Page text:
# can anyone tell me what this mathematical symbol is?

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I can't even figure out how to "draw it" on here: it is two vertical lines, a number and then two more vertical lines - like an absolute except with an extra line on each side. Found this in our PSAT practice book. We've completed Algebra 1 and Geometry, both w/ Jacobs. Did we miss this somewhere?

Thanks

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It is the norm or length often used with a vector. What is the problem that was given using the symbol?

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The first:

For any value of x, ||x|| = 2/3x(squared)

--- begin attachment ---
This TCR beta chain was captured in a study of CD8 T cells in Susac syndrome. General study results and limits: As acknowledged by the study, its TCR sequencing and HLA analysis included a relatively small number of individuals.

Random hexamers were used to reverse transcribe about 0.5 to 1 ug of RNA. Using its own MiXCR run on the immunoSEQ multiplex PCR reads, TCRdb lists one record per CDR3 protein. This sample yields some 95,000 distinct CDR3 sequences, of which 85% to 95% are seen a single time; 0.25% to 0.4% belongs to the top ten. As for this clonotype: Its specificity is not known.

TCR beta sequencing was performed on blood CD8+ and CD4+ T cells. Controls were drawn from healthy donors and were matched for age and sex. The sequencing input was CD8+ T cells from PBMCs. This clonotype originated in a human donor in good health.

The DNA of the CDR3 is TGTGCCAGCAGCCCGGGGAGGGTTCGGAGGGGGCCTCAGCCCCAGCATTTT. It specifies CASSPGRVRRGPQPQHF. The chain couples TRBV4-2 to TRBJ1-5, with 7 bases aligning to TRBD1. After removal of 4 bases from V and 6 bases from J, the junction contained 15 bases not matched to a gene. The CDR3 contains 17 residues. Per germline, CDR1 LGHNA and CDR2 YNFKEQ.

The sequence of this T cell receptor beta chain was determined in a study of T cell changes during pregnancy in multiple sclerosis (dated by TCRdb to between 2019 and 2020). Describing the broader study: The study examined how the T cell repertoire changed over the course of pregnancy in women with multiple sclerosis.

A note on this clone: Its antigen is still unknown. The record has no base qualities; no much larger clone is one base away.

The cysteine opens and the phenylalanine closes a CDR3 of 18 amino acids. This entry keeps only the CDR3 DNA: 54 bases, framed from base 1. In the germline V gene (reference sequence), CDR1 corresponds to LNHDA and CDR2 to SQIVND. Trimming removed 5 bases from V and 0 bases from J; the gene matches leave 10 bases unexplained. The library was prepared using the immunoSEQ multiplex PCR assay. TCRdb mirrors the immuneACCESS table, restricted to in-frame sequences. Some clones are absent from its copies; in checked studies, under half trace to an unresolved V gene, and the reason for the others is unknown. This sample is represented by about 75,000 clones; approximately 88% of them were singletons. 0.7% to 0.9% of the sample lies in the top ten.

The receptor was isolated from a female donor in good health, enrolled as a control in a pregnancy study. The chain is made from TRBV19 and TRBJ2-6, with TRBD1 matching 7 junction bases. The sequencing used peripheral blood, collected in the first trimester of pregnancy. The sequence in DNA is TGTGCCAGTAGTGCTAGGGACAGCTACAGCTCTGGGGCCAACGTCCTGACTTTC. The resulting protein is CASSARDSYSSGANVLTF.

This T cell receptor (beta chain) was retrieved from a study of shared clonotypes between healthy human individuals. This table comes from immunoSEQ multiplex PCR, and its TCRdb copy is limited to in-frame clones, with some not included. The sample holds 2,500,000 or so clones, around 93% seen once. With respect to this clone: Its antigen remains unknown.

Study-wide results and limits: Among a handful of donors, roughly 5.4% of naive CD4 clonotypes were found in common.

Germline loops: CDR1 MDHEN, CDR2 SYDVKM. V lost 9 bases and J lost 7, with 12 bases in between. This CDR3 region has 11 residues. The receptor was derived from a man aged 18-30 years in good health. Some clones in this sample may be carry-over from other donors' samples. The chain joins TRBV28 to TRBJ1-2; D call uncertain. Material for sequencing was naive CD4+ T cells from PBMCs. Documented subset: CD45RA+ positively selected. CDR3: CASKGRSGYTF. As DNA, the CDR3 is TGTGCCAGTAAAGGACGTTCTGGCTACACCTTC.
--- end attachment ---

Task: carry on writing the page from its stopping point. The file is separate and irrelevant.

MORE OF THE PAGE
the second:

What is the value of ||6(squared)||

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The first:

For any value of x, ||x|| = 2/3x(squared)

the second:

What is the value of ||6(squared)||

I've always used it for magnitude of a vector... but it sounds like what they mean is if ||x|| were to mean 2/3x^2 (or whatever), then how do you interpret ||whatever we want to put in here||.

Kind of like a different way to indicate a function...

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I've always used it for magnitude of a vector... but it sounds like what they mean is if ||x|| were to mean 2/3x^2 (or whatever), then how do you interpret ||whatever we want to put in here||.

Kind of like a different way to indicate a function...

Agreeing that they are defining a function using this symbol. Be careful--the function applies to this problem and the author could define the symbol as a different function in another problem. So forget my earlier comment on the symbol as a norm of a vector since the problem you gave has nothing to do with vectors.

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